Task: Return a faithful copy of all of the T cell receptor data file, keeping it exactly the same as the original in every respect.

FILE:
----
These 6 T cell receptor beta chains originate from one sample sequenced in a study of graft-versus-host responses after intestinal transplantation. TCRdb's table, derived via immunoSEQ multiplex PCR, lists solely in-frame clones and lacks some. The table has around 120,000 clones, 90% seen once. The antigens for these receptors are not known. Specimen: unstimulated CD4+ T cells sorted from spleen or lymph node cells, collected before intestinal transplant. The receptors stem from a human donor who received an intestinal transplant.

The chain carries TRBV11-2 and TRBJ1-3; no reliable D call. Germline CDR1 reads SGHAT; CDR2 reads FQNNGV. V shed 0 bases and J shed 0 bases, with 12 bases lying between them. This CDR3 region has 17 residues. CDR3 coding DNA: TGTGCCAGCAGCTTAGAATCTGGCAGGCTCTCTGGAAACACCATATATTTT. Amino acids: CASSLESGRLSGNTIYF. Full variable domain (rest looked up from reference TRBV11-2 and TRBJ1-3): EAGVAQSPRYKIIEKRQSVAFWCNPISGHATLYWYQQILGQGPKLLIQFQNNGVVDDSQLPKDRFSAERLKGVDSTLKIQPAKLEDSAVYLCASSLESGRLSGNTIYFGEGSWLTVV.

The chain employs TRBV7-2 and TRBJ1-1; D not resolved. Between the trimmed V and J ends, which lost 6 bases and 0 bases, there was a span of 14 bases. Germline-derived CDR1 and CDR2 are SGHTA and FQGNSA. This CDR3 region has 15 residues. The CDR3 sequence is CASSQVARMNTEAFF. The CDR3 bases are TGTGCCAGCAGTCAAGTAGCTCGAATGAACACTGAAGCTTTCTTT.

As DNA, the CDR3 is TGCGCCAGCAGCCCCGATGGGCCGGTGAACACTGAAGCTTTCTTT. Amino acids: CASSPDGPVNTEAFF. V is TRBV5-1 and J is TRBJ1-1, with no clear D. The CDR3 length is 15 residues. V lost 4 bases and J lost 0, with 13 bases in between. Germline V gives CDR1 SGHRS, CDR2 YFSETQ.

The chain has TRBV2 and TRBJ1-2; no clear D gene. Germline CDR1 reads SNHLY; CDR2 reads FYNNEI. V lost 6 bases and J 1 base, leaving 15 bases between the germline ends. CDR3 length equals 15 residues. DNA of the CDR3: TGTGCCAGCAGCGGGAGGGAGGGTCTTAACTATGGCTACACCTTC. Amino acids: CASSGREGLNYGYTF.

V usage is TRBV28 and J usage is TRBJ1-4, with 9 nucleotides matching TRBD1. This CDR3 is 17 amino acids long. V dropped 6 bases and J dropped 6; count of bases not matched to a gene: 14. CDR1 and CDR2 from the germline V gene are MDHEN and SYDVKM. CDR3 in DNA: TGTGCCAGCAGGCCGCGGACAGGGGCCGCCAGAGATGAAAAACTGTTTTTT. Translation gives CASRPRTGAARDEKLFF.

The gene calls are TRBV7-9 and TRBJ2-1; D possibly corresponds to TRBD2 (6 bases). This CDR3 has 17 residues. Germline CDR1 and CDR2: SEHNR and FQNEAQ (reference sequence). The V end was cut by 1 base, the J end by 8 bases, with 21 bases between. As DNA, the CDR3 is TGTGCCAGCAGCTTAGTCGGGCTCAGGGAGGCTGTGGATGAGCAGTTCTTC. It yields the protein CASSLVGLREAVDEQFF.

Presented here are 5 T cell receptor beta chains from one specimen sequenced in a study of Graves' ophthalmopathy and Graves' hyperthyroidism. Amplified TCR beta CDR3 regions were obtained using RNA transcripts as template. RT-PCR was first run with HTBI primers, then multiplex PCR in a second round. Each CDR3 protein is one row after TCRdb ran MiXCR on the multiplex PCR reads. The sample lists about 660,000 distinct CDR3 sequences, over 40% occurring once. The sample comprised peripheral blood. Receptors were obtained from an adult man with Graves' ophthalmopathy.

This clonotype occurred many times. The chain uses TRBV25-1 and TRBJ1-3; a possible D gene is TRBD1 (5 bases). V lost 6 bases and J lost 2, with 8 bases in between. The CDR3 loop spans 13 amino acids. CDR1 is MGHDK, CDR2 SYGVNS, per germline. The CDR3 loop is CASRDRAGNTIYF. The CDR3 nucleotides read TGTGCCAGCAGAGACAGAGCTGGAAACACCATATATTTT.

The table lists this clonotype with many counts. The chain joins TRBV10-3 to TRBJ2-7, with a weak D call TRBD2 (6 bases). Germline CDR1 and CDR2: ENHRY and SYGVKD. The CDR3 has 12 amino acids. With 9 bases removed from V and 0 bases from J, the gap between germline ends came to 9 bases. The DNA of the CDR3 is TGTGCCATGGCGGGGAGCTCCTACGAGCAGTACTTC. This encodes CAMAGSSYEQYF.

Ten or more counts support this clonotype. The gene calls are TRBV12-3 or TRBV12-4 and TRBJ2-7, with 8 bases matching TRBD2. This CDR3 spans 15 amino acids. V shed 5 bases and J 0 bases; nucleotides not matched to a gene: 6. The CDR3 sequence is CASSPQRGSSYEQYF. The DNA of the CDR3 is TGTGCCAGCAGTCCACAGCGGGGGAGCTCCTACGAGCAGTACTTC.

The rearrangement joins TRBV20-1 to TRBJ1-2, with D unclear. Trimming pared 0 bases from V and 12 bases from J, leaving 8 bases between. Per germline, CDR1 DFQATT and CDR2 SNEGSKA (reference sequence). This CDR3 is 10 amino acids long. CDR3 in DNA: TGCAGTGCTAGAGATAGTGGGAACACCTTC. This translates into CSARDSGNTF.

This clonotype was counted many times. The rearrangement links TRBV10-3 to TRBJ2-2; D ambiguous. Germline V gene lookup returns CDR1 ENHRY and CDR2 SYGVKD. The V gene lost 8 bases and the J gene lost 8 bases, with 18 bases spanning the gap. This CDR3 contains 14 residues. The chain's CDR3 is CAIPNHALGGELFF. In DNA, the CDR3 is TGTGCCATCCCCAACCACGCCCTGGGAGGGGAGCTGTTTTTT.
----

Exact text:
These 6 T cell receptor beta chains originate from one sample sequenced in a study of graft-versus-host responses after intestinal transplantation. TCRdb's table, derived via immunoSEQ multiplex PCR, lists solely in-frame clones and lacks some. The table has around 120,000 clones, 90% seen once. The antigens for these receptors are not known. Specimen: unstimulated CD4+ T cells sorted from spleen or lymph node cells, collected before intestinal transplant. The receptors stem from a human donor who received an intestinal transplant.

The chain carries TRBV11-2 and TRBJ1-3; no reliable D call. Germline CDR1 reads SGHAT; CDR2 reads FQNNGV. V shed 0 bases and J shed 0 bases, with 12 bases lying between them. This CDR3 region has 17 residues. CDR3 coding DNA: TGTGCCAGCAGCTTAGAATCTGGCAGGCTCTCTGGAAACACCATATATTTT. Amino acids: CASSLESGRLSGNTIYF. Full variable domain (rest looked up from reference TRBV11-2 and TRBJ1-3): EAGVAQSPRYKIIEKRQSVAFWCNPISGHATLYWYQQILGQGPKLLIQFQNNGVVDDSQLPKDRFSAERLKGVDSTLKIQPAKLEDSAVYLCASSLESGRLSGNTIYFGEGSWLTVV.

The chain employs TRBV7-2 and TRBJ1-1; D not resolved. Between the trimmed V and J ends, which lost 6 bases and 0 bases, there was a span of 14 bases. Germline-derived CDR1 and CDR2 are SGHTA and FQGNSA. This CDR3 region has 15 residues. The CDR3 sequence is CASSQVARMNTEAFF. The CDR3 bases are TGTGCCAGCAGTCAAGTAGCTCGAATGAACACTGAAGCTTTCTTT.

As DNA, the CDR3 is TGCGCCAGCAGCCCCGATGGGCCGGTGAACACTGAAGCTTTCTTT. Amino acids: CASSPDGPVNTEAFF. V is TRBV5-1 and J is TRBJ1-1, with no clear D. The CDR3 length is 15 residues. V lost 4 bases and J lost 0, with 13 bases in between. Germline V gives CDR1 SGHRS, CDR2 YFSETQ.

The chain has TRBV2 and TRBJ1-2; no clear D gene. Germline CDR1 reads SNHLY; CDR2 reads FYNNEI. V lost 6 bases and J 1 base, leaving 15 bases between the germline ends. CDR3 length equals 15 residues. DNA of the CDR3: TGTGCCAGCAGCGGGAGGGAGGGTCTTAACTATGGCTACACCTTC. Amino acids: CASSGREGLNYGYTF.

V usage is TRBV28 and J usage is TRBJ1-4, with 9 nucleotides matching TRBD1. This CDR3 is 17 amino acids long. V dropped 6 bases and J dropped 6; count of bases not matched to a gene: 14. CDR1 and CDR2 from the germline V gene are MDHEN and SYDVKM. CDR3 in DNA: TGTGCCAGCAGGCCGCGGACAGGGGCCGCCAGAGATGAAAAACTGTTTTTT. Translation gives CASRPRTGAARDEKLFF.

The gene calls are TRBV7-9 and TRBJ2-1; D possibly corresponds to TRBD2 (6 bases). This CDR3 has 17 residues. Germline CDR1 and CDR2: SEHNR and FQNEAQ (reference sequence). The V end was cut by 1 base, the J end by 8 bases, with 21 bases between. As DNA, the CDR3 is TGTGCCAGCAGCTTAGTCGGGCTCAGGGAGGCTGTGGATGAGCAGTTCTTC. It yields the protein CASSLVGLREAVDEQFF.

Presented here are 5 T cell receptor beta chains from one specimen sequenced in a study of Graves' ophthalmopathy and Graves' hyperthyroidism. Amplified TCR beta CDR3 regions were obtained using RNA transcripts as template. RT-PCR was first run with HTBI primers, then multiplex PCR in a second round. Each CDR3 protein is one row after TCRdb ran MiXCR on the multiplex PCR reads. The sample lists about 660,000 distinct CDR3 sequences, over 40% occurring once. The sample comprised peripheral blood. Receptors were obtained from an adult man with Graves' ophthalmopathy.

This clonotype occurred many times. The chain uses TRBV25-1 and TRBJ1-3; a possible D gene is TRBD1 (5 bases). V lost 6 bases and J lost 2, with 8 bases in between. The CDR3 loop spans 13 amino acids. CDR1 is MGHDK, CDR2 SYGVNS, per germline. The CDR3 loop is CASRDRAGNTIYF. The CDR3 nucleotides read TGTGCCAGCAGAGACAGAGCTGGAAACACCATATATTTT.

The table lists this clonotype with many counts. The chain joins TRBV10-3 to TRBJ2-7, with a weak D call TRBD2 (6 bases). Germline CDR1 and CDR2: ENHRY and SYGVKD. The CDR3 has 12 amino acids. With 9 bases removed from V and 0 bases from J, the gap between germline ends came to 9 bases. The DNA of the CDR3 is TGTGCCATGGCGGGGAGCTCCTACGAGCAGTACTTC. This encodes CAMAGSSYEQYF.

Ten or more counts support this clonotype. The gene calls are TRBV12-3 or TRBV12-4 and TRBJ2-7, with 8 bases matching TRBD2. This CDR3 spans 15 amino acids. V shed 5 bases and J 0 bases; nucleotides not matched to a gene: 6. The CDR3 sequence is CASSPQRGSSYEQYF. The DNA of the CDR3 is TGTGCCAGCAGTCCACAGCGGGGGAGCTCCTACGAGCAGTACTTC.

The rearrangement joins TRBV20-1 to TRBJ1-2, with D unclear. Trimming pared 0 bases from V and 12 bases from J, leaving 8 bases between. Per germline, CDR1 DFQATT and CDR2 SNEGSKA (reference sequence). This CDR3 is 10 amino acids long. CDR3 in DNA: TGCAGTGCTAGAGATAGTGGGAACACCTTC. This translates into CSARDSGNTF.

This clonotype was counted many times. The rearrangement links TRBV10-3 to TRBJ2-2; D ambiguous. Germline V gene lookup returns CDR1 ENHRY and CDR2 SYGVKD. The V gene lost 8 bases and the J gene lost 8 bases, with 18 bases spanning the gap. This CDR3 contains 14 residues. The chain's CDR3 is CAIPNHALGGELFF. In DNA, the CDR3 is TGTGCCATCCCCAACCACGCCCTGGGAGGGGAGCTGTTTTTT.